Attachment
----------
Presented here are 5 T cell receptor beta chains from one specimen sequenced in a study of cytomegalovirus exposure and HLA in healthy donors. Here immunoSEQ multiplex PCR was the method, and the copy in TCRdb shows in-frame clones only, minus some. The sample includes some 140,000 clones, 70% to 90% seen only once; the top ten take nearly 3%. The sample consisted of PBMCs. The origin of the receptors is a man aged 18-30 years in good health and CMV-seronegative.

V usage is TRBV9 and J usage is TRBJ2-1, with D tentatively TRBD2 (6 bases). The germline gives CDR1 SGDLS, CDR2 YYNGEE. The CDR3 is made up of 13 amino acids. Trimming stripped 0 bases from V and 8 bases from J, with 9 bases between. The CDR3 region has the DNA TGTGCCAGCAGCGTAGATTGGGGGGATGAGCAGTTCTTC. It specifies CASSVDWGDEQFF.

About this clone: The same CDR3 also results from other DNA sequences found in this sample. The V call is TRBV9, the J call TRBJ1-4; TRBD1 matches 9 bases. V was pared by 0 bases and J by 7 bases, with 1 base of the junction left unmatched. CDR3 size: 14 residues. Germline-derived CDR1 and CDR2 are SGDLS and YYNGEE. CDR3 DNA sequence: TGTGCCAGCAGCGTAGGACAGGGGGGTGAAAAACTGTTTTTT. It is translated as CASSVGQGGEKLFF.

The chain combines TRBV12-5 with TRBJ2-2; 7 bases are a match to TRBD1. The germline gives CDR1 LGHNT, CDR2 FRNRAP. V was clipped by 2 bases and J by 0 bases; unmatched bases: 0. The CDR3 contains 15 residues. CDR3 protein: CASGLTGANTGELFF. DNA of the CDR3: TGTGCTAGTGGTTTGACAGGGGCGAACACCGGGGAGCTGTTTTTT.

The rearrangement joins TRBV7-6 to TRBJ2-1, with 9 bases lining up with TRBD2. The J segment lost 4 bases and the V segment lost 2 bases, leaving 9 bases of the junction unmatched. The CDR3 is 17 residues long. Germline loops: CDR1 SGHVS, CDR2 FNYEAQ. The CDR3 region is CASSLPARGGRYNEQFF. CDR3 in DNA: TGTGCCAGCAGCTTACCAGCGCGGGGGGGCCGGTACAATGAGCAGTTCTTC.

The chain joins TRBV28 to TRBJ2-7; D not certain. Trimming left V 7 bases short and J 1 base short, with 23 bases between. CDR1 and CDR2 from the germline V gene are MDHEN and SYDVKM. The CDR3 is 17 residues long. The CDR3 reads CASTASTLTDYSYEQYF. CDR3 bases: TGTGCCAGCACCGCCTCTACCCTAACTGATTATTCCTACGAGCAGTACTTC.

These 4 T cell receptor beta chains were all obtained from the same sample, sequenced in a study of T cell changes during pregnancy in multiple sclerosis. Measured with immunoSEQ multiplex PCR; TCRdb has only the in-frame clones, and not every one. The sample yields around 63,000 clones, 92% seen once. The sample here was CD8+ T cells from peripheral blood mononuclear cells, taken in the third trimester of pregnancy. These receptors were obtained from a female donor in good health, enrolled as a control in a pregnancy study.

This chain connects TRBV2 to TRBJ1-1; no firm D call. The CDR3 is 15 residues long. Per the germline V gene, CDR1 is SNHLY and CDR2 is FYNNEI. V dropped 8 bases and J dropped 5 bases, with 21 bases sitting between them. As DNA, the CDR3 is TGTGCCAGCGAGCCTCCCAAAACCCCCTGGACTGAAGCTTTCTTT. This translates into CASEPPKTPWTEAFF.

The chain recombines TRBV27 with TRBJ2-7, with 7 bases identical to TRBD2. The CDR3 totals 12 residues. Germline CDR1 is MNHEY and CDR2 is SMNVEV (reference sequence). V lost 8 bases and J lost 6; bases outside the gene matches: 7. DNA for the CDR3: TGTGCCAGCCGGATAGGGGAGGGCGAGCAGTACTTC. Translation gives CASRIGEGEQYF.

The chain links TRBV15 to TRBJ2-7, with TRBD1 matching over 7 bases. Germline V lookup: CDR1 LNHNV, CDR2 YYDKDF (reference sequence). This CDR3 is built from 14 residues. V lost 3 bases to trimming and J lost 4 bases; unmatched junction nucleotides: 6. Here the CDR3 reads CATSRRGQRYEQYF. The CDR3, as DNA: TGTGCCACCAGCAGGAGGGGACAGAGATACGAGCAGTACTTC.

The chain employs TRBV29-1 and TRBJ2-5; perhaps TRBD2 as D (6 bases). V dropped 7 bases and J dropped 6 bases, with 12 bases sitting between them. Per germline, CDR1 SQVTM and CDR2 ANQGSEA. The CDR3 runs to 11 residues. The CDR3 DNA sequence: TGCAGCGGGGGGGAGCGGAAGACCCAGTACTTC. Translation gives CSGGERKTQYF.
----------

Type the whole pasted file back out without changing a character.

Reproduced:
Presented here are 5 T cell receptor beta chains from one specimen sequenced in a study of cytomegalovirus exposure and HLA in healthy donors. Here immunoSEQ multiplex PCR was the method, and the copy in TCRdb shows in-frame clones only, minus some. The sample includes some 140,000 clones, 70% to 90% seen only once; the top ten take nearly 3%. The sample consisted of PBMCs. The origin of the receptors is a man aged 18-30 years in good health and CMV-seronegative.

V usage is TRBV9 and J usage is TRBJ2-1, with D tentatively TRBD2 (6 bases). The germline gives CDR1 SGDLS, CDR2 YYNGEE. The CDR3 is made up of 13 amino acids. Trimming stripped 0 bases from V and 8 bases from J, with 9 bases between. The CDR3 region has the DNA TGTGCCAGCAGCGTAGATTGGGGGGATGAGCAGTTCTTC. It specifies CASSVDWGDEQFF.

About this clone: The same CDR3 also results from other DNA sequences found in this sample. The V call is TRBV9, the J call TRBJ1-4; TRBD1 matches 9 bases. V was pared by 0 bases and J by 7 bases, with 1 base of the junction left unmatched. CDR3 size: 14 residues. Germline-derived CDR1 and CDR2 are SGDLS and YYNGEE. CDR3 DNA sequence: TGTGCCAGCAGCGTAGGACAGGGGGGTGAAAAACTGTTTTTT. It is translated as CASSVGQGGEKLFF.

The chain combines TRBV12-5 with TRBJ2-2; 7 bases are a match to TRBD1. The germline gives CDR1 LGHNT, CDR2 FRNRAP. V was clipped by 2 bases and J by 0 bases; unmatched bases: 0. The CDR3 contains 15 residues. CDR3 protein: CASGLTGANTGELFF. DNA of the CDR3: TGTGCTAGTGGTTTGACAGGGGCGAACACCGGGGAGCTGTTTTTT.

The rearrangement joins TRBV7-6 to TRBJ2-1, with 9 bases lining up with TRBD2. The J segment lost 4 bases and the V segment lost 2 bases, leaving 9 bases of the junction unmatched. The CDR3 is 17 residues long. Germline loops: CDR1 SGHVS, CDR2 FNYEAQ. The CDR3 region is CASSLPARGGRYNEQFF. CDR3 in DNA: TGTGCCAGCAGCTTACCAGCGCGGGGGGGCCGGTACAATGAGCAGTTCTTC.

The chain joins TRBV28 to TRBJ2-7; D not certain. Trimming left V 7 bases short and J 1 base short, with 23 bases between. CDR1 and CDR2 from the germline V gene are MDHEN and SYDVKM. The CDR3 is 17 residues long. The CDR3 reads CASTASTLTDYSYEQYF. CDR3 bases: TGTGCCAGCACCGCCTCTACCCTAACTGATTATTCCTACGAGCAGTACTTC.

These 4 T cell receptor beta chains were all obtained from the same sample, sequenced in a study of T cell changes during pregnancy in multiple sclerosis. Measured with immunoSEQ multiplex PCR; TCRdb has only the in-frame clones, and not every one. The sample yields around 63,000 clones, 92% seen once. The sample here was CD8+ T cells from peripheral blood mononuclear cells, taken in the third trimester of pregnancy. These receptors were obtained from a female donor in good health, enrolled as a control in a pregnancy study.

This chain connects TRBV2 to TRBJ1-1; no firm D call. The CDR3 is 15 residues long. Per the germline V gene, CDR1 is SNHLY and CDR2 is FYNNEI. V dropped 8 bases and J dropped 5 bases, with 21 bases sitting between them. As DNA, the CDR3 is TGTGCCAGCGAGCCTCCCAAAACCCCCTGGACTGAAGCTTTCTTT. This translates into CASEPPKTPWTEAFF.

The chain recombines TRBV27 with TRBJ2-7, with 7 bases identical to TRBD2. The CDR3 totals 12 residues. Germline CDR1 is MNHEY and CDR2 is SMNVEV (reference sequence). V lost 8 bases and J lost 6; bases outside the gene matches: 7. DNA for the CDR3: TGTGCCAGCCGGATAGGGGAGGGCGAGCAGTACTTC. Translation gives CASRIGEGEQYF.

The chain links TRBV15 to TRBJ2-7, with TRBD1 matching over 7 bases. Germline V lookup: CDR1 LNHNV, CDR2 YYDKDF (reference sequence). This CDR3 is built from 14 residues. V lost 3 bases to trimming and J lost 4 bases; unmatched junction nucleotides: 6. Here the CDR3 reads CATSRRGQRYEQYF. The CDR3, as DNA: TGTGCCACCAGCAGGAGGGGACAGAGATACGAGCAGTACTTC.

The chain employs TRBV29-1 and TRBJ2-5; perhaps TRBD2 as D (6 bases). V dropped 7 bases and J dropped 6 bases, with 12 bases sitting between them. Per germline, CDR1 SQVTM and CDR2 ANQGSEA. The CDR3 runs to 11 residues. The CDR3 DNA sequence: TGCAGCGGGGGGGAGCGGAAGACCCAGTACTTC. Translation gives CSGGERKTQYF.